By utilizing these patient support and advocacy resources, individuals affected by Amish lethal microcephaly can connect with others facing similar challenges, access valuable information about the condition, and find appropriate support and testing options.

Catalog of Genes and Diseases from OMIM

The Catalog of Genes and Diseases from OMIM provides a wealth of information on various genetic conditions, including microcephaly. Microcephaly is a rare condition characterized by a small head size and intellectual disability. It can be inherited by an individual through various inheritance patterns.

This catalog supports clinicians, researchers, and patients by providing comprehensive information on the names, genes, and inheritance patterns associated with microcephaly and other related diseases. It provides valuable information on the frequency of this condition and the genes that are involved in its development.

OMIM, or Online Mendelian Inheritance in Man, is a scientific resource that contains a vast amount of information on genetic diseases and the genes that cause them. It provides additional resources, including articles and references, that further support the understanding of these conditions.

Additionally, OMIM provides information on other rare metabolic and mitochondrial diseases that may be associated with microcephaly. It also offers support information, such as advocacy and testing resources, for patients and their families.

The catalog includes a table that lists the genes associated with microcephaly and provides links to corresponding entries in OMIM. This information is essential for researchers and clinicians who are studying the genetic basis of microcephaly and other related conditions.

In summary, the Catalog of Genes and Diseases from OMIM is a valuable resource for obtaining detailed information about microcephaly and related genetic conditions. It offers support, information, and resources to researchers, clinicians, and patients alike, enabling further understanding and advancements in the field of genetics.

Scientific Articles on PubMed

PubMed is a valuable resource for finding scientific articles on a variety of topics. In the context of Amish lethal microcephaly, PubMed provides more information on the genetic causes, inheritance patterns, and associated conditions of this rare condition.

Genetic research has shed light on the specific genes involved in Amish lethal microcephaly. Studies have identified mutations in the genes associated with small GTPase signaling, mitochondrial protein transport, and inositol pyrophosphate metabolism.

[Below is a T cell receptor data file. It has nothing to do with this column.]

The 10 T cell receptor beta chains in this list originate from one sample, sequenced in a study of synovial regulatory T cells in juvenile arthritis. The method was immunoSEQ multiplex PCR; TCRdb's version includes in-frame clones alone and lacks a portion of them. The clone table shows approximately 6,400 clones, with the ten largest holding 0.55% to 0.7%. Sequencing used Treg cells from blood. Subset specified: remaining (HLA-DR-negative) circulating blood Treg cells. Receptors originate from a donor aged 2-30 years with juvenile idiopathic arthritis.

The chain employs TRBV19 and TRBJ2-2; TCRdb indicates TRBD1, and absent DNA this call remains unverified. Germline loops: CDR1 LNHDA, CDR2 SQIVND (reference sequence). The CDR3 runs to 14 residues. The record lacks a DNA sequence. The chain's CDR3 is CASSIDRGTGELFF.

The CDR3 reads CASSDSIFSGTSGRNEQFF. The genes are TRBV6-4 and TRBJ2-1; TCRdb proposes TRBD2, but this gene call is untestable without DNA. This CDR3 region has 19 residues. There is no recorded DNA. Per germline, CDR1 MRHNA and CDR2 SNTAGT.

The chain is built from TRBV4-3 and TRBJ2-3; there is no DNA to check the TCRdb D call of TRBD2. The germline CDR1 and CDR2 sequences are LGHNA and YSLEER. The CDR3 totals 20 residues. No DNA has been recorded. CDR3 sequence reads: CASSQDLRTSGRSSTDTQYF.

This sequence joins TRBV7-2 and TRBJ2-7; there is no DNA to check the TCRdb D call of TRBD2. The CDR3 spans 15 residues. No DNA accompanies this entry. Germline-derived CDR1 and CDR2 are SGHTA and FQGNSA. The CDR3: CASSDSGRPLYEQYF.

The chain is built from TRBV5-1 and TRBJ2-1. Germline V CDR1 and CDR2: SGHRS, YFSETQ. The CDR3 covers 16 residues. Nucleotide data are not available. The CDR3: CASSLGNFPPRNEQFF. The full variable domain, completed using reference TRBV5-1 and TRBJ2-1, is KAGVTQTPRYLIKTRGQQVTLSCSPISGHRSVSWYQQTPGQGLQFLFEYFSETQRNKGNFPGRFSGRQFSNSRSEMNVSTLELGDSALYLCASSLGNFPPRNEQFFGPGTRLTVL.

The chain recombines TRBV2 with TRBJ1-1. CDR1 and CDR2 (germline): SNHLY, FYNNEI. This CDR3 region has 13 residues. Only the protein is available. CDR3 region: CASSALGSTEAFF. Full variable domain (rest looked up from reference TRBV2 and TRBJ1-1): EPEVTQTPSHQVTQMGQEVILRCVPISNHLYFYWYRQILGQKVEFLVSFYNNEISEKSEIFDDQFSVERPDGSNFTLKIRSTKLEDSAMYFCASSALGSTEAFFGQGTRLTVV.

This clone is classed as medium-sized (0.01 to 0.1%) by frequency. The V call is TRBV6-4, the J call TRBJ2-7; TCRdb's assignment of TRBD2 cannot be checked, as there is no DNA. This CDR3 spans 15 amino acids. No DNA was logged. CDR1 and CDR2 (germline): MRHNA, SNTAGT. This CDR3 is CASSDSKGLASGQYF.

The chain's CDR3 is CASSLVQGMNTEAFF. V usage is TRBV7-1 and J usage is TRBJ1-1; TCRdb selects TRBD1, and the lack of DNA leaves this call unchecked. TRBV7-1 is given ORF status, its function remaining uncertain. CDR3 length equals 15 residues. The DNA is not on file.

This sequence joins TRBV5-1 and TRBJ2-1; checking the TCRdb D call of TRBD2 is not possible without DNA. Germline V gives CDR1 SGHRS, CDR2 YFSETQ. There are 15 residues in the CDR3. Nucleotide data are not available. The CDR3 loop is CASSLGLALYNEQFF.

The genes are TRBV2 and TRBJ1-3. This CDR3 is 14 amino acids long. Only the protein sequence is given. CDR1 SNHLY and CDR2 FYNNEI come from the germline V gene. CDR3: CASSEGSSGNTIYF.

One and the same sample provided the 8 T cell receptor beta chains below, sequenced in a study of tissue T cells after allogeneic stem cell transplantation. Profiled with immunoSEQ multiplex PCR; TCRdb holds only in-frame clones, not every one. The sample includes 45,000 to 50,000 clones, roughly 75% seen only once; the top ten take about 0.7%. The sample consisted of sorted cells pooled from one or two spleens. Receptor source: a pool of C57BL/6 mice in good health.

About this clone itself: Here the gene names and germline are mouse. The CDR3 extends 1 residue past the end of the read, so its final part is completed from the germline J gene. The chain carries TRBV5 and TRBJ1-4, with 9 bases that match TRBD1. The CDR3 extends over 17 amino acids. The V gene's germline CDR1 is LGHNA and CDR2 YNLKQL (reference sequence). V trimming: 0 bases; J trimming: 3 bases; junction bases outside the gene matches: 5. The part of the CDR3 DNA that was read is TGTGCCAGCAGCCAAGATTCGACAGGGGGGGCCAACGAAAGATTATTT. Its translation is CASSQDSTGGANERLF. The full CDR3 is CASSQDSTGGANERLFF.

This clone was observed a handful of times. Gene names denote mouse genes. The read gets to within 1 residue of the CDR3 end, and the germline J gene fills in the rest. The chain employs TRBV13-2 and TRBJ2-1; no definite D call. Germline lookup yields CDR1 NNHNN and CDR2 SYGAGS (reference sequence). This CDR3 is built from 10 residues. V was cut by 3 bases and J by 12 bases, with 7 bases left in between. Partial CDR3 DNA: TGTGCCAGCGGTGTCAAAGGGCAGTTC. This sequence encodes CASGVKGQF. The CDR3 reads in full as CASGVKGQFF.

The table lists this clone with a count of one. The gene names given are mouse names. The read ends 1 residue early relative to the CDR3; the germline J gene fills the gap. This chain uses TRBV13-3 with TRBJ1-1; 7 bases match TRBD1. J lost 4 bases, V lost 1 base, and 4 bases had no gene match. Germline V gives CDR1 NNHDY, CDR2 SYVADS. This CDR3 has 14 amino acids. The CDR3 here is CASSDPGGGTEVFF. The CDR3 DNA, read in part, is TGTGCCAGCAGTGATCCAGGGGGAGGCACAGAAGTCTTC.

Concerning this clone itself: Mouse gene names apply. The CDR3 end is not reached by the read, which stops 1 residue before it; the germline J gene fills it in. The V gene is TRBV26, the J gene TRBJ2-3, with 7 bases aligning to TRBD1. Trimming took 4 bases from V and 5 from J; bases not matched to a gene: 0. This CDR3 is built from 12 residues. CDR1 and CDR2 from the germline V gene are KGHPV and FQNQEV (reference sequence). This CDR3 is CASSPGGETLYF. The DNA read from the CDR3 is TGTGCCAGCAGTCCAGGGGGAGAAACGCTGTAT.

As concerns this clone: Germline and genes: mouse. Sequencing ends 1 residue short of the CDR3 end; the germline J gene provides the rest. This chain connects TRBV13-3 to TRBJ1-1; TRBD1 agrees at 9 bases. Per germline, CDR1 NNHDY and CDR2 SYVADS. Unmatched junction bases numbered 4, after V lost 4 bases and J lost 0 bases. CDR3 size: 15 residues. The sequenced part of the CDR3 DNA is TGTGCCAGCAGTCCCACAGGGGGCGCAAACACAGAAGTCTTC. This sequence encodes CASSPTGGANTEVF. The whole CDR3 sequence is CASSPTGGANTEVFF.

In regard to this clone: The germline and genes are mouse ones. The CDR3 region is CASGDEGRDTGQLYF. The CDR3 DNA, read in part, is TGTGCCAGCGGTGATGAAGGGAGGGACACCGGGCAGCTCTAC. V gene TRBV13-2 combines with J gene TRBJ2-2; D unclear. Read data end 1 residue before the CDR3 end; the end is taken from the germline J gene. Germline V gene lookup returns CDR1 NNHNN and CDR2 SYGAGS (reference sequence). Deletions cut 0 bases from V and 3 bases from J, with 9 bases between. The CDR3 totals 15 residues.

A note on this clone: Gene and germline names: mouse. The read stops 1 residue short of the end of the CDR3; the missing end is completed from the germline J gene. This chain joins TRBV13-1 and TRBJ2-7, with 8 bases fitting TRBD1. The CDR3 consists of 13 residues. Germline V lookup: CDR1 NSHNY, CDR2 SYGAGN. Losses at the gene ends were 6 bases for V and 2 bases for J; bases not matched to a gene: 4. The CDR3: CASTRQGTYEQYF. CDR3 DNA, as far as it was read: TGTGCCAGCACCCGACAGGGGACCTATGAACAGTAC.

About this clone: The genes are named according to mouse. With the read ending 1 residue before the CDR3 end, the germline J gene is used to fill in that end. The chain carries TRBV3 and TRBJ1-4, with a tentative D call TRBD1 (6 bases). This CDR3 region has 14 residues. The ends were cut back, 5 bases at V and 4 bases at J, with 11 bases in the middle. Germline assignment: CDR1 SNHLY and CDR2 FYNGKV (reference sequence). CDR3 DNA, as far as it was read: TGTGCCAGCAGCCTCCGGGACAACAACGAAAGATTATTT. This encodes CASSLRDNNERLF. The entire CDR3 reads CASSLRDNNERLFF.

The OMIM database, available through PubMed, is a comprehensive catalog of genetic disorders and associated genes. It provides additional information about the condition and other rare diseases.

PubMed offers a wealth of scientific articles focused on the frequency of Amish lethal microcephaly in specific populations and its inheritance patterns. These articles support the genetic basis of the condition and provide valuable information for genetic testing and counseling.

Advocacy and support organizations are also listed in PubMed, offering resources and information for patients and their families. These organizations play a crucial role in providing support and raising awareness about the condition.

Scientific articles on PubMed also discuss the complex nature of Amish lethal microcephaly and its association with other head and brain abnormalities. These articles provide references to further explore the topic and expand knowledge on the subject.

In summary, PubMed is a valuable resource for finding scientific articles on Amish lethal microcephaly and related conditions. It offers information on the genetic causes, inheritance patterns, and associated genes. PubMed also provides resources for patients, as well as references for further exploration and research on the topic.

References

  • Genes and Diseases – Microcephaly – Amish Lethal Microcephaly. (n.d.). https://www.ncbi.nlm.nih.gov/sites/GeneTests/lab/clinical_disease_id/3925?db=GeneTests
  • Information on Amish Lethal Microcephaly. (n.d.). https://rarediseases.org/rare-diseases/amish-lethal-microcephaly/
  • Additional Information and Resources for Amish Lethal Microcephaly. (n.d.). https://beautyiscalling.wordpress.com/2014/07/30/when-questions-go-answered-amish-lethal-microcephaly/
  • Advocacy and Support for Amish Lethal Microcephaly. (n.d.) https://www.livingindialogue.com/advocating-for-the-rights-of-our-collected-others/
  • Genetic Testing and Inheritance Patterns of Amish Lethal Microcephaly. (n.d.) https://www.ncbi.nlm.nih.gov/books/NBK193614/
  • Catalog of Genes Associated with Amish Lethal Microcephaly. (n.d.) https://www.omim.org/entry/607196#genes
  • Learn More about Amish Lethal Microcephaly. (n.d.) http://www.neuromuscular.wustl.edu/mtime/ameish.htm
Peter Reeves

By Peter Reeves

Australian National Genomic Information Service, including the database of BioManager, has been maintained for a long time by Peter Reeves, a professor at the University of Sydney. Professor Reeves is internationally renowned for his genetic analysis of enteric bacteria. He determined the genetic basis of the enormous variation in O antigens.